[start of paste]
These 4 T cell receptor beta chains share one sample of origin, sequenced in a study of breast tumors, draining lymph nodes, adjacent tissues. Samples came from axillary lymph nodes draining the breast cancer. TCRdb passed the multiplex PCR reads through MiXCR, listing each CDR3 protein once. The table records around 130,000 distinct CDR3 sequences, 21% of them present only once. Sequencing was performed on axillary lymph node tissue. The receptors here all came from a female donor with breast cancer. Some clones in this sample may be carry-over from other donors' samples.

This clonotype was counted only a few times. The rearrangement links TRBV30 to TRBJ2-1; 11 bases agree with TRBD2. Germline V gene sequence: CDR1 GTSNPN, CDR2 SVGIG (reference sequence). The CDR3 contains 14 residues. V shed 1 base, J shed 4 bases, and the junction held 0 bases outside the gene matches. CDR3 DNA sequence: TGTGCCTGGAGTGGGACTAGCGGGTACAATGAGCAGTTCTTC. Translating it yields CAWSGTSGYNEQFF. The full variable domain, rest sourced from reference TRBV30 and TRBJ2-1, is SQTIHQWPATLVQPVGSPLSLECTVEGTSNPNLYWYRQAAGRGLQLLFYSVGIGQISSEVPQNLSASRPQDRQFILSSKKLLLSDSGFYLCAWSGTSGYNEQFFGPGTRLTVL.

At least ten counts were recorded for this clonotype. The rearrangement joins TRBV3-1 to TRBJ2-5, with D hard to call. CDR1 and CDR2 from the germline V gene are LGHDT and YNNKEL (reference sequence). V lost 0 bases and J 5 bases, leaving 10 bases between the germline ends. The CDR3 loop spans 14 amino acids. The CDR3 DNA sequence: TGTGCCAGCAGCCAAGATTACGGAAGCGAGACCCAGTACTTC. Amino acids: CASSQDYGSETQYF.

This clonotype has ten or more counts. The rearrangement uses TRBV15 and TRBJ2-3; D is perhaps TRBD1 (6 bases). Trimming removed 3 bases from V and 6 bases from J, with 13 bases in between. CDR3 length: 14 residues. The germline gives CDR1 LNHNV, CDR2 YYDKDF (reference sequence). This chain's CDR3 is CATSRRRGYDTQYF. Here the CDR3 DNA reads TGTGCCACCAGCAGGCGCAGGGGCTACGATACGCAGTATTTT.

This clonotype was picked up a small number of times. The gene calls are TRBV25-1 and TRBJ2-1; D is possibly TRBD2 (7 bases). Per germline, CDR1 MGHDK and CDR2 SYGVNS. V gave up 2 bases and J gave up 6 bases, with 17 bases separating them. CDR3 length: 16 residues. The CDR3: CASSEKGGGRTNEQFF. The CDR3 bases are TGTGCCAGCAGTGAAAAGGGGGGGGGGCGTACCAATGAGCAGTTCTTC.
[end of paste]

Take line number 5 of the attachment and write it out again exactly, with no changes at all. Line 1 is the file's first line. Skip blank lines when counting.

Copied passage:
This clonotype was picked up a small number of times. The gene calls are TRBV25-1 and TRBJ2-1; D is possibly TRBD2 (7 bases). Per germline, CDR1 MGHDK and CDR2 SYGVNS. V gave up 2 bases and J gave up 6 bases, with 17 bases separating them. CDR3 length: 16 residues. The CDR3: CASSEKGGGRTNEQFF. The CDR3 bases are TGTGCCAGCAGTGAAAAGGGGGGGGGGCGTACCAATGAGCAGTTCTTC.